JVC had a 1.7 inch 8K (8192x4320) panel in 2009!! - AVS Forum
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post #1 of 10 Old 10-07-2013, 11:47 AM - Thread Starter
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So, whats stopping JVC from launching say a 0,75 inch 2160p panel today?
Is the difference that the 2009 8K panel was analog Control d-ila and today it is digital?
If so why is that harder?

Next on the agenda must be a laser d-ila light Engine. Will that allow JVC to use smaller lens with high quality that is cheaper than a big lens of high quality.

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post #2 of 10 Old 10-07-2013, 12:10 PM
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What does the type of light source have to do with lens quality?

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post #3 of 10 Old 10-07-2013, 12:41 PM - Thread Starter
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In Kodaks presentation on laser DLP one important aspect was that the light source would allowed them to design a much smaller light engine and a smaller lens. I guess it has to do with that laser light is very "directional" and doesn´t need alot of collecting up.
I am sure someone can explain it alot better.

http://youtu.be/FwiiuwR2pT4

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post #4 of 10 Old 10-07-2013, 02:46 PM
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This is such a fluff thread. There are probably a multitude of reasons why we aren't seeing JVC come out with a UHD projector. My guess is it has a lot to with the "4K/UHD" economy. JVC has never been one to put out consumer grade projectors above $10000-$12000. To compete with Sony in overall picture/built quality, QC, lens quality, feature set, and brightness, they would need to bring a UHD product to market at a much higher cost over their current product line. My guess is that next year, when Sony has a ~$8000 4K product we'll see JVC come to the table with a similarly priced competitor product. The projector market is already niche enough and the $10000+ projector market is so niche that not even JVC could sell a projector in that price range and expect to move a lot of product. I don't think JVC sees this as a opportune moment to enter the UHD market. They may make a larger profit from these projectors at a higher price point but they won't be selling the same volume as their current lower cost 1080p products.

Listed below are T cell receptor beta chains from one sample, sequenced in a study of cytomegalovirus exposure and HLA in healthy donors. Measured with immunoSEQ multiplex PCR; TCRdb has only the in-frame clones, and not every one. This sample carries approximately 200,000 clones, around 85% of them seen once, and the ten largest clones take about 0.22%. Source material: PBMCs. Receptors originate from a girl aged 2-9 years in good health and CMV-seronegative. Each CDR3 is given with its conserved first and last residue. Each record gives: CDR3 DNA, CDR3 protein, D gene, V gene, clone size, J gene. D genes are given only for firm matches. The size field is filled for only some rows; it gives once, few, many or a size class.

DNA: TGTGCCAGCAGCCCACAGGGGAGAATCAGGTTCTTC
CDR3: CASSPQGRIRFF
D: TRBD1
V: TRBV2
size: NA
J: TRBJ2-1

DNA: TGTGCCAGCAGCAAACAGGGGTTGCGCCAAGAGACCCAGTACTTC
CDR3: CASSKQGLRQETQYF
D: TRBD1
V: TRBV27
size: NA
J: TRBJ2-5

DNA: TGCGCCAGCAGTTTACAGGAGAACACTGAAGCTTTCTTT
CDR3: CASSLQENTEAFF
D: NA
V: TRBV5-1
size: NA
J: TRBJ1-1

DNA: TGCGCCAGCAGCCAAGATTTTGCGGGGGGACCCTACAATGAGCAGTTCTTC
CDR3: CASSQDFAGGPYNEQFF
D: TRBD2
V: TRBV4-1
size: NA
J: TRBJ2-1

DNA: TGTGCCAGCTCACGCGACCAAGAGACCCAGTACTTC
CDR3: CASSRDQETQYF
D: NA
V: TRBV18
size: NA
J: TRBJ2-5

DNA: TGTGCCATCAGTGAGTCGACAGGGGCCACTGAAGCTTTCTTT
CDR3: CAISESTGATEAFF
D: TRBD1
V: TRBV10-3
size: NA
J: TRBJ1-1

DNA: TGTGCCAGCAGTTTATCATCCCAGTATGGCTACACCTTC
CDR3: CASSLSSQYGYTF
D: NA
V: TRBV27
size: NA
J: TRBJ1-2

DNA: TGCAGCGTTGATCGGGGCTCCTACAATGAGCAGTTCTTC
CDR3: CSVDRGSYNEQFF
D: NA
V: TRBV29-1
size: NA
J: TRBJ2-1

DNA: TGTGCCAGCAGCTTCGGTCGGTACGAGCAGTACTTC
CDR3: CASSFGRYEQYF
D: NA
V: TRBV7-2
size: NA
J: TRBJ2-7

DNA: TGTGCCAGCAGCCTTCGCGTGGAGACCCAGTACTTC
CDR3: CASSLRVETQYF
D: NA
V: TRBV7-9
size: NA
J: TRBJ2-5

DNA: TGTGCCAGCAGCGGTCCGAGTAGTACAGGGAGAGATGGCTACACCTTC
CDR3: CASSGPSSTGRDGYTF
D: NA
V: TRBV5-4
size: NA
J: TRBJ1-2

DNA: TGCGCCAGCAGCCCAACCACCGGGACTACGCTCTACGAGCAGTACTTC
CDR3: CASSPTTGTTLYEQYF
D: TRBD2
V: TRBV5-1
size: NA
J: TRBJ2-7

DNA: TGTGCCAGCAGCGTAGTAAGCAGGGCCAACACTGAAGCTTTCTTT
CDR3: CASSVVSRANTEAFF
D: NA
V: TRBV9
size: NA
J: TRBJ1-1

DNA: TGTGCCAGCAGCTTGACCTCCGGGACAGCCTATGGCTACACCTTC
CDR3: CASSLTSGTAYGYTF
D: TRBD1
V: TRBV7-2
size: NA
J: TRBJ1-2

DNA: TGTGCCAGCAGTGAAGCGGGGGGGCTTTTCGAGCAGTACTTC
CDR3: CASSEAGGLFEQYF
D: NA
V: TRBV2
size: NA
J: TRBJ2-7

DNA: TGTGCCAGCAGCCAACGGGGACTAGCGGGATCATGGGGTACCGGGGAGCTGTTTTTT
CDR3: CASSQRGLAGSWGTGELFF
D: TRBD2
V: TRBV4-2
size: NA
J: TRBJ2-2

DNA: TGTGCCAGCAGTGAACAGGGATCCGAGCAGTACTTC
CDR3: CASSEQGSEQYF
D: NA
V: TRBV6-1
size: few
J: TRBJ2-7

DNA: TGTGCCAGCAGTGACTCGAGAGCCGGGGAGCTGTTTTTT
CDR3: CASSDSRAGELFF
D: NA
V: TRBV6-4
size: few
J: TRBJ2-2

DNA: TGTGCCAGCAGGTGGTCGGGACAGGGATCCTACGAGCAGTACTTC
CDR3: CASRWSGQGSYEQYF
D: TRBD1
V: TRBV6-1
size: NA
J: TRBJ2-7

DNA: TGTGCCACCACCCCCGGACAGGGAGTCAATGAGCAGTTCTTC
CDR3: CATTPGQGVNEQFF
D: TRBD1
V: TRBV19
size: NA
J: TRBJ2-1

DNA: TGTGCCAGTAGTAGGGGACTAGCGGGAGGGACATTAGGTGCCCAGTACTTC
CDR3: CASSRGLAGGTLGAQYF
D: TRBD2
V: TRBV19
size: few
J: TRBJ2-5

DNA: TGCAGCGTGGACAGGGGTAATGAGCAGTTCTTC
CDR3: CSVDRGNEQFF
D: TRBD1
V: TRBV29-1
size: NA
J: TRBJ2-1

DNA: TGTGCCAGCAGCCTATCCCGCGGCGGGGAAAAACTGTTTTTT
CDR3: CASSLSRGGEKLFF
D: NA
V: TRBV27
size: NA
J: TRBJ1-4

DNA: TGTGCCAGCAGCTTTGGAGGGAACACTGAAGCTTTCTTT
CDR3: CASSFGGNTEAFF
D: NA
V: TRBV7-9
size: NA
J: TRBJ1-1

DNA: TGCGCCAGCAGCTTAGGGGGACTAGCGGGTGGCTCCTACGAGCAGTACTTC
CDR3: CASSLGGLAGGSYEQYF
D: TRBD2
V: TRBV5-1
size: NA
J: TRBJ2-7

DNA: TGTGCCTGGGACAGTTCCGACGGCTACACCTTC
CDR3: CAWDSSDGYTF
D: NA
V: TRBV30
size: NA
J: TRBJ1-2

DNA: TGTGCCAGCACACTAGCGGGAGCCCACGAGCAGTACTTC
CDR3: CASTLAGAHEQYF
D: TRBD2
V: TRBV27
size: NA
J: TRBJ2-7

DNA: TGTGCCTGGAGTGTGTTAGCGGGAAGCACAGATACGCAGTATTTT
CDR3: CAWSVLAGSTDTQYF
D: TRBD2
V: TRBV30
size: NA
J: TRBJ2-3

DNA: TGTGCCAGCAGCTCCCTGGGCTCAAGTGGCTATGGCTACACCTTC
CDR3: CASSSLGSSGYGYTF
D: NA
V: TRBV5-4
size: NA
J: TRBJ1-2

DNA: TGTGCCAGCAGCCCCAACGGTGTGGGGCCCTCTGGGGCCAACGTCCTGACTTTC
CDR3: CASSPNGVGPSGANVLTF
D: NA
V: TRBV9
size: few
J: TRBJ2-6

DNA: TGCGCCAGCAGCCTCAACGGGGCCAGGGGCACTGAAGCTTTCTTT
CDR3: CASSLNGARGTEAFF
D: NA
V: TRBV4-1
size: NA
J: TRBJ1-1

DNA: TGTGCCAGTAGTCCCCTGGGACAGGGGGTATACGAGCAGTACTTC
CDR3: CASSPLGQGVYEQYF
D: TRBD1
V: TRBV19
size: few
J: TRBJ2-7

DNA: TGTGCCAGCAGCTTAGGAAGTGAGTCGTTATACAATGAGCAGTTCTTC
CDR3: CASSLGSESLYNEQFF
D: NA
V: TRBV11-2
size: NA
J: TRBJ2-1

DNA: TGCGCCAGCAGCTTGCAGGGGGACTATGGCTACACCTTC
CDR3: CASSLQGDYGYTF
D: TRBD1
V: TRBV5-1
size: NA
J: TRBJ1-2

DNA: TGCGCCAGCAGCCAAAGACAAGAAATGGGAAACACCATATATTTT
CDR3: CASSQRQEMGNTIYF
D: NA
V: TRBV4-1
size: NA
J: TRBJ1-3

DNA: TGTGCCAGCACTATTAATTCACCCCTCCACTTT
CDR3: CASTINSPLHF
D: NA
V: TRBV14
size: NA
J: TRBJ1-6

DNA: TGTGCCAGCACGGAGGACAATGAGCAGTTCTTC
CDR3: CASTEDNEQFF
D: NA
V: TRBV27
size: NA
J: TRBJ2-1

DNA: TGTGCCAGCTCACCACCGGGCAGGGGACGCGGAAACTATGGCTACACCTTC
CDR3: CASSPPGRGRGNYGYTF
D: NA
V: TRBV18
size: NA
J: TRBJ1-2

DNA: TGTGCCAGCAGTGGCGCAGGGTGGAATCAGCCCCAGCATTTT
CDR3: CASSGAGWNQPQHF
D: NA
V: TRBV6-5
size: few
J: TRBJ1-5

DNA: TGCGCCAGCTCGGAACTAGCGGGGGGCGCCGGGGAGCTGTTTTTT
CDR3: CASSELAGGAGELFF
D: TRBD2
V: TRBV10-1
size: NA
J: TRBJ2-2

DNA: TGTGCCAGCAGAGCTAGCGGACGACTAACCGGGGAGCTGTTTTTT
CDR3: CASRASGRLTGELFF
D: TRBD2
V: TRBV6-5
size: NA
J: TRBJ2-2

Other non-economical reasons for JVC could be low yield UHD chips. They may need more time to refine the manufacturing process to get higher yields of acceptable panels. There could be other technical difficulties they can run into such as video processing, especially if they want to do 8K e-shift, the processing power to do that has to be substantial and costly.

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post #5 of 10 Old 10-07-2013, 02:50 PM
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Maybe a competitor paid them a lot not to come out with it. That's it! Now it makes sense.

Excuse me, I have to go back to therapy with Coderguy and Mike.

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post #6 of 10 Old 10-08-2013, 12:45 PM
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Maybe; I thought the lens size depended more on the display chip size.
Quote:
Originally Posted by Ohlson View Post

In Kodaks presentation on laser DLP one important aspect was that the light source would allowed them to design a much smaller light engine and a smaller lens. I guess it has to do with that laser light is very "directional" and doesn´t need alot of collecting up.

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post #7 of 10 Old 10-08-2013, 12:48 PM
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Quote:
Originally Posted by noah katz View Post

Maybe; I thought the lens size depended more on the display chip size.

Ohlson is correct. With a laser light source you can have smaller optics and get the same kind of performance with a bulb based projector with larger optics. There is a thread that goes further into detail behind the science. I think it's in the $20000+ forum.

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post #8 of 10 Old 10-08-2013, 03:11 PM
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Lenses for laser light source can use a much higher effective f stop than a lamp lens. This due to the Etendue required of the lens is much much lower than a lamp source lens requires. The higher f stop means an increase in the depth of field eliminating the need to focus as precisely. We are talking savings of at least an order of magnitude with respect to lens costs.

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post #9 of 10 Old 10-09-2013, 01:13 PM
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Quote:
Originally Posted by mark haflich View Post

The higher f stop means an increase in the depth of field eliminating the need to focus as precisely. We are talking savings of at least an order of magnitude with respect to lens costs.

Great! That should help a lot with offsetting the cost of new laser technology.

Apparently not enough though, or we'd have some laser pj's by now.

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post #10 of 10 Old 10-09-2013, 01:19 PM
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Hi Noah. The information I posted I got from a Coolscan post that I had trouble copying so I summarized it.

I think the biggest impediment at this point may be safety and regulatory related plus the speckle issue.

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